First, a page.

The Stonewall Inn, on Christopher Street in Greenwich Village, became the epicenter of the modern gay rights movement 50 years ago, when riots broke out after years of police raids. Just a block and a half away, the road intersects with Gay Street, a happy coincidence that results in a popular and photogenic street sign.
But the fight for civil rights has expanded beyond just gays and lesbians over the decades, and “Gay Street” might not fully encompass the range of identities involved in the movement. A new initiative from Mastercard attempts to rectify that.
In a partnership with New York City’s Human Rights Commission, the brand and its agency McCann XBC commissioned additional street signs from the same company that builds official signs for the city to transform Gay Street into "Acceptances Street." In descending order below the “Gay St” sign now hangs a fittingly rainbow-colored litany of identities: Lesbian, Bisexual, Trans, Queer, Intersex, Asexual, Nonbinary, Pansexual and Two Spirit. Beneath it all, a black “+” sign acknowledges that there are still others not included in the list above.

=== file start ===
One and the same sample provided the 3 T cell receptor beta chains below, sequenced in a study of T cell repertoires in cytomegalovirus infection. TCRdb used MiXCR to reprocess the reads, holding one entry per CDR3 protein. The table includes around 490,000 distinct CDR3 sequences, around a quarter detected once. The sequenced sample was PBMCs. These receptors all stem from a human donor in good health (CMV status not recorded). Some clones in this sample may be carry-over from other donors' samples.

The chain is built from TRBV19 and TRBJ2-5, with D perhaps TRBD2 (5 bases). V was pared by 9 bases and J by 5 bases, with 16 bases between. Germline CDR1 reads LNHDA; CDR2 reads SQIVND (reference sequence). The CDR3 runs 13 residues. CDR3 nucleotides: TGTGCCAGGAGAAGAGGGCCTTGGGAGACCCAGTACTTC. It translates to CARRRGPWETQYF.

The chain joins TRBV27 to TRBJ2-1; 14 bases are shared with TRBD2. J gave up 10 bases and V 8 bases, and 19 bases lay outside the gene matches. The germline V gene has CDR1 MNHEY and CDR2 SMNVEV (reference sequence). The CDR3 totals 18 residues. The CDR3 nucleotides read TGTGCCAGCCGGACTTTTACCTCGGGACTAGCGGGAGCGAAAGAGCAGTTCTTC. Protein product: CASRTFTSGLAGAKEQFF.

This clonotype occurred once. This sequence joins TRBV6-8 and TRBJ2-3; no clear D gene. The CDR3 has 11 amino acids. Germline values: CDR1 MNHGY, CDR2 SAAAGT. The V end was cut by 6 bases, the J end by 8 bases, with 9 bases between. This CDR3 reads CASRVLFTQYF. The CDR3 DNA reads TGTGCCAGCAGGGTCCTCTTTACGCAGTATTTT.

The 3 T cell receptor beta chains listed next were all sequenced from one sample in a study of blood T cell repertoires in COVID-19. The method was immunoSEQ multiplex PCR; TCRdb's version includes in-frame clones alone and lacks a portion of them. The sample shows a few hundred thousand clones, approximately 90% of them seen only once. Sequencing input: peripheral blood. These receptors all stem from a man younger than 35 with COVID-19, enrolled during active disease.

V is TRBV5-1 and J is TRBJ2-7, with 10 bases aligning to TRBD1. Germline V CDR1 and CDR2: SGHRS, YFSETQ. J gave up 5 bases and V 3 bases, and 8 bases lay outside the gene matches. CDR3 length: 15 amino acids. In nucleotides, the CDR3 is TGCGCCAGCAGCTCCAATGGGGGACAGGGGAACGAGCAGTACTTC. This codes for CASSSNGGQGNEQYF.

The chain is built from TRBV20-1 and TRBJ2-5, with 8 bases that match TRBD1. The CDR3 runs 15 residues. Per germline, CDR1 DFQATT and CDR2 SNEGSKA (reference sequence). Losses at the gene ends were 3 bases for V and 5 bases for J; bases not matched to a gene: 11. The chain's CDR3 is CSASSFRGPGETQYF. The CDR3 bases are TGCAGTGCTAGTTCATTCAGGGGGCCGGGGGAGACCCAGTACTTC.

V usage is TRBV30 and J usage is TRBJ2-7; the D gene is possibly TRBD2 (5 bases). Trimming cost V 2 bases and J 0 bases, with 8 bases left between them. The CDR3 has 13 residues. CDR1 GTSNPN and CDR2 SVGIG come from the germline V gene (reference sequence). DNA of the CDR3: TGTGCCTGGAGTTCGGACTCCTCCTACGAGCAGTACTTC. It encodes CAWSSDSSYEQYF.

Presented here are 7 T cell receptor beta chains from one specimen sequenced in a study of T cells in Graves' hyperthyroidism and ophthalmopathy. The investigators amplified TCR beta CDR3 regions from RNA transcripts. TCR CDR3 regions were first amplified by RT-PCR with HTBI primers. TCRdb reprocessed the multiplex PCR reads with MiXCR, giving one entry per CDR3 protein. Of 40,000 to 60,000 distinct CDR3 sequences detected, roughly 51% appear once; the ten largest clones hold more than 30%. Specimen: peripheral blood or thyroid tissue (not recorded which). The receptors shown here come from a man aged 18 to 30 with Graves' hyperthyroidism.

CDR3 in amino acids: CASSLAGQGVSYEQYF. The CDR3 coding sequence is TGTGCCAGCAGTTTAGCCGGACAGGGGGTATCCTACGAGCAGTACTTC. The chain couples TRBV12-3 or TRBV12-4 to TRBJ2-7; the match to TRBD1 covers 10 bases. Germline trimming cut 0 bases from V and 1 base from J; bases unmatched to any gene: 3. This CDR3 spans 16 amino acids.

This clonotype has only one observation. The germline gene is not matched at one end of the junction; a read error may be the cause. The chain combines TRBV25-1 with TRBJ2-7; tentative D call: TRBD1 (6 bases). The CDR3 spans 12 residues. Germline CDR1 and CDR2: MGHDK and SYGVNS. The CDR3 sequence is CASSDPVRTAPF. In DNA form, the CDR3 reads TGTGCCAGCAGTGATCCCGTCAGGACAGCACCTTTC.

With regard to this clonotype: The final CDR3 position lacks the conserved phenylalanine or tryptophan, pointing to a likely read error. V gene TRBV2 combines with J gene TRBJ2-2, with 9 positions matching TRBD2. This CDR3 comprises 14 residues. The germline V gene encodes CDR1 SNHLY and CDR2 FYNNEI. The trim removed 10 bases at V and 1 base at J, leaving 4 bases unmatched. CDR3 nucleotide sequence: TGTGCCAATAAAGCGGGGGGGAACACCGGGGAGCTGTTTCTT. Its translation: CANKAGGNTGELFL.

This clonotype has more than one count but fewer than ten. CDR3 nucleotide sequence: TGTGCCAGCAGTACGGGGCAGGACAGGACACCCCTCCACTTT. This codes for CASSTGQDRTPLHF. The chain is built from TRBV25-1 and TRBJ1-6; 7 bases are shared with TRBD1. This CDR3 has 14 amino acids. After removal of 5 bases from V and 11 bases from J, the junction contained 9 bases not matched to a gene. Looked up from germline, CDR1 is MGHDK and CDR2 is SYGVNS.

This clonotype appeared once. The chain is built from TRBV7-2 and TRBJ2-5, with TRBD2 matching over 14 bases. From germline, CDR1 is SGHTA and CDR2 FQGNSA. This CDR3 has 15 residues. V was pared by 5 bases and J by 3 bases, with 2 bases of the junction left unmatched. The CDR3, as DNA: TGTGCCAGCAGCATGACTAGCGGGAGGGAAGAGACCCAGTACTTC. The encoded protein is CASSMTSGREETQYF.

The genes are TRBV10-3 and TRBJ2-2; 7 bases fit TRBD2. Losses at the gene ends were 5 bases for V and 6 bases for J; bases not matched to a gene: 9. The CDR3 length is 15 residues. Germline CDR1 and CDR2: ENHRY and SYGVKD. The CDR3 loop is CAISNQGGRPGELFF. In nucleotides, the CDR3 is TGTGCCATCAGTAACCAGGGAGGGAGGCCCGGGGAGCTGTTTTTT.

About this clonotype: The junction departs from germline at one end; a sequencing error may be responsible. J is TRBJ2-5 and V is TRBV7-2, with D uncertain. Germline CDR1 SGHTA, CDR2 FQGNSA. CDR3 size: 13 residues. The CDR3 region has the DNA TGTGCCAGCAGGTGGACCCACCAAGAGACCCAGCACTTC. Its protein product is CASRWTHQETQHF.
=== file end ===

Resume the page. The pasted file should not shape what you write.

In addition to a series of signs, Mastercard has undertaken a project to help people whose identities may not match the ones they were assigned at birth use credit cards more easily. The process of a legal name change can be both difficult and expensive, and not everyone has the means or the opportunity to petition the courts. That means presenting a credit card can be an uncomfortable, even potentially dangerous situation for many people.
Mastercard’s “True Name” project aims to find a secure, non-invasive way to let people choose names other than their legal ones to appear on credit and debit cards, and it is currently working with the city’s Human Rights Commission to figure out the details.